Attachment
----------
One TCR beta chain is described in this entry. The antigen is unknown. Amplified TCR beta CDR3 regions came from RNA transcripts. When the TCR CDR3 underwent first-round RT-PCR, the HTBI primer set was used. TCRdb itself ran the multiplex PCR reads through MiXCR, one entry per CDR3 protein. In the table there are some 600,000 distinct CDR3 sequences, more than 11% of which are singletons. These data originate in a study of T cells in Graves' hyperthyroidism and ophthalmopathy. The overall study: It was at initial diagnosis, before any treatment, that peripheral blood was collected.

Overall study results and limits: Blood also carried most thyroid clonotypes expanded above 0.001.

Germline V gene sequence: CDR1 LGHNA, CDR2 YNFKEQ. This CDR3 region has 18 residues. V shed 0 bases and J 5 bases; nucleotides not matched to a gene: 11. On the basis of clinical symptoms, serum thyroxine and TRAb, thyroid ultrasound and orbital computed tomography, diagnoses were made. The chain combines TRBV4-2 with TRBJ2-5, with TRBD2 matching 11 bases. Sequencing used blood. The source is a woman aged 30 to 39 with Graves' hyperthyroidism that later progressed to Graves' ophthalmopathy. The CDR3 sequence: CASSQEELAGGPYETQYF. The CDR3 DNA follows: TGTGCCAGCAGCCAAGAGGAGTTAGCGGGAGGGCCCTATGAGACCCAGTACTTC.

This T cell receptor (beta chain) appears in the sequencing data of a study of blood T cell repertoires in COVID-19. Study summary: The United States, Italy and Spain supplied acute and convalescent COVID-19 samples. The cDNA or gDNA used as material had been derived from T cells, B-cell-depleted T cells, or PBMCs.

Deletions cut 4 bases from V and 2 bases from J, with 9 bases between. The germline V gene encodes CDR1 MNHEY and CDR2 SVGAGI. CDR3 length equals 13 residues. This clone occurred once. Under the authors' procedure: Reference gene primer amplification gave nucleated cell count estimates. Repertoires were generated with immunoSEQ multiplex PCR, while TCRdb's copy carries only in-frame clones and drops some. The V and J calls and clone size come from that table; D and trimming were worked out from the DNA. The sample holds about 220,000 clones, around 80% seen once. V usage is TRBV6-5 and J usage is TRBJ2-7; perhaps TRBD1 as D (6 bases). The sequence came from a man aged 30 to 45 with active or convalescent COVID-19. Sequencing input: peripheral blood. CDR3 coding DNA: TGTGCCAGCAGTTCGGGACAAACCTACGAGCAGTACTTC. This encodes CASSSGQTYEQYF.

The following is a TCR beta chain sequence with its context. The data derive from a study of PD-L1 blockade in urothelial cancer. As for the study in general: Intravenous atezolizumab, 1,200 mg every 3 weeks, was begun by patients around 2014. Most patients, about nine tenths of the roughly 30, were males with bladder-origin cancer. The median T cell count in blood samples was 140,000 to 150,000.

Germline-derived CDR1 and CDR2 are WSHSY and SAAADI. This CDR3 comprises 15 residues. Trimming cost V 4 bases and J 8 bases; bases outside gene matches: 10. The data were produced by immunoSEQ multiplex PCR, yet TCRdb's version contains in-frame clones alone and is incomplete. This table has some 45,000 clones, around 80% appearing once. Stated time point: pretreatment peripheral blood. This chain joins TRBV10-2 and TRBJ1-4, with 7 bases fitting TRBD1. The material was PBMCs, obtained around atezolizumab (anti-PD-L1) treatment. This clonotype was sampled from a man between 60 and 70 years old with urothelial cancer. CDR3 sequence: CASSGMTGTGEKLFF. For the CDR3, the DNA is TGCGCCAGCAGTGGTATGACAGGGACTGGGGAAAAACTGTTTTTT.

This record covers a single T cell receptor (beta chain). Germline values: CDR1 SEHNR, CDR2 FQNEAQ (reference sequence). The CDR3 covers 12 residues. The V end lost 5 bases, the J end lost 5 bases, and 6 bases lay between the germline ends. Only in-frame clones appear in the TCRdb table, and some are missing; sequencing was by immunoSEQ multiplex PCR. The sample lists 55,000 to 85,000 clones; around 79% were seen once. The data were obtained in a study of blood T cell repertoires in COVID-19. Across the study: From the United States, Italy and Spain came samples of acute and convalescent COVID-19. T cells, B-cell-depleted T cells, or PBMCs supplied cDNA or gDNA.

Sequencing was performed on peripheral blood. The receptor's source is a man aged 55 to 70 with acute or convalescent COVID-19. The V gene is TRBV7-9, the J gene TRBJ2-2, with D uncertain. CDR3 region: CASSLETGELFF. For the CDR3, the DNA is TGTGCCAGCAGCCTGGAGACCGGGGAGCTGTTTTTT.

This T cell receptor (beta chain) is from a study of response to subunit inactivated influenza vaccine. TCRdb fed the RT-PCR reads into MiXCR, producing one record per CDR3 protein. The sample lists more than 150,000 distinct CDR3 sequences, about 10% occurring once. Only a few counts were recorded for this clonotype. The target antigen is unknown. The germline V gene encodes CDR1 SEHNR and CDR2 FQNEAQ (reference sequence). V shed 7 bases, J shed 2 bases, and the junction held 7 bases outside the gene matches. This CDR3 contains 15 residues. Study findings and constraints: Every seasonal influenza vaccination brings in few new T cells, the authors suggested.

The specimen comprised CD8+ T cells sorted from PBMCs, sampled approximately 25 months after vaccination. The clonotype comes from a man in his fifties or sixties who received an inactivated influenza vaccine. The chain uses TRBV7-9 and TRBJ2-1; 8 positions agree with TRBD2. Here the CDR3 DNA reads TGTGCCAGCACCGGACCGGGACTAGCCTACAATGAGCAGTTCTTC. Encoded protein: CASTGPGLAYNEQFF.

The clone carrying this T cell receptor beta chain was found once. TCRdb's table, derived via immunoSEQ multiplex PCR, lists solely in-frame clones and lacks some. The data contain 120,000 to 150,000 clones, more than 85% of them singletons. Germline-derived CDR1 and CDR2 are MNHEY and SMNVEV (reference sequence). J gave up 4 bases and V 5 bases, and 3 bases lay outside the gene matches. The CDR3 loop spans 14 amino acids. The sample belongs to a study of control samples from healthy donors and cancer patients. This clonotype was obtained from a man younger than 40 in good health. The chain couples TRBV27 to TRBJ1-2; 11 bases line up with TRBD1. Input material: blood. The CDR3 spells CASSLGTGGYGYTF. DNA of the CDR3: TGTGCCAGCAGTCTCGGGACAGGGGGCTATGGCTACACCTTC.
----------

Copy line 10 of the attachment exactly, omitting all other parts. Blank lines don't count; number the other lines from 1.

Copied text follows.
This T cell receptor (beta chain) is from a study of response to subunit inactivated influenza vaccine. TCRdb fed the RT-PCR reads into MiXCR, producing one record per CDR3 protein. The sample lists more than 150,000 distinct CDR3 sequences, about 10% occurring once. Only a few counts were recorded for this clonotype. The target antigen is unknown. The germline V gene encodes CDR1 SEHNR and CDR2 FQNEAQ (reference sequence). V shed 7 bases, J shed 2 bases, and the junction held 7 bases outside the gene matches. This CDR3 contains 15 residues. Study findings and constraints: Every seasonal influenza vaccination brings in few new T cells, the authors suggested.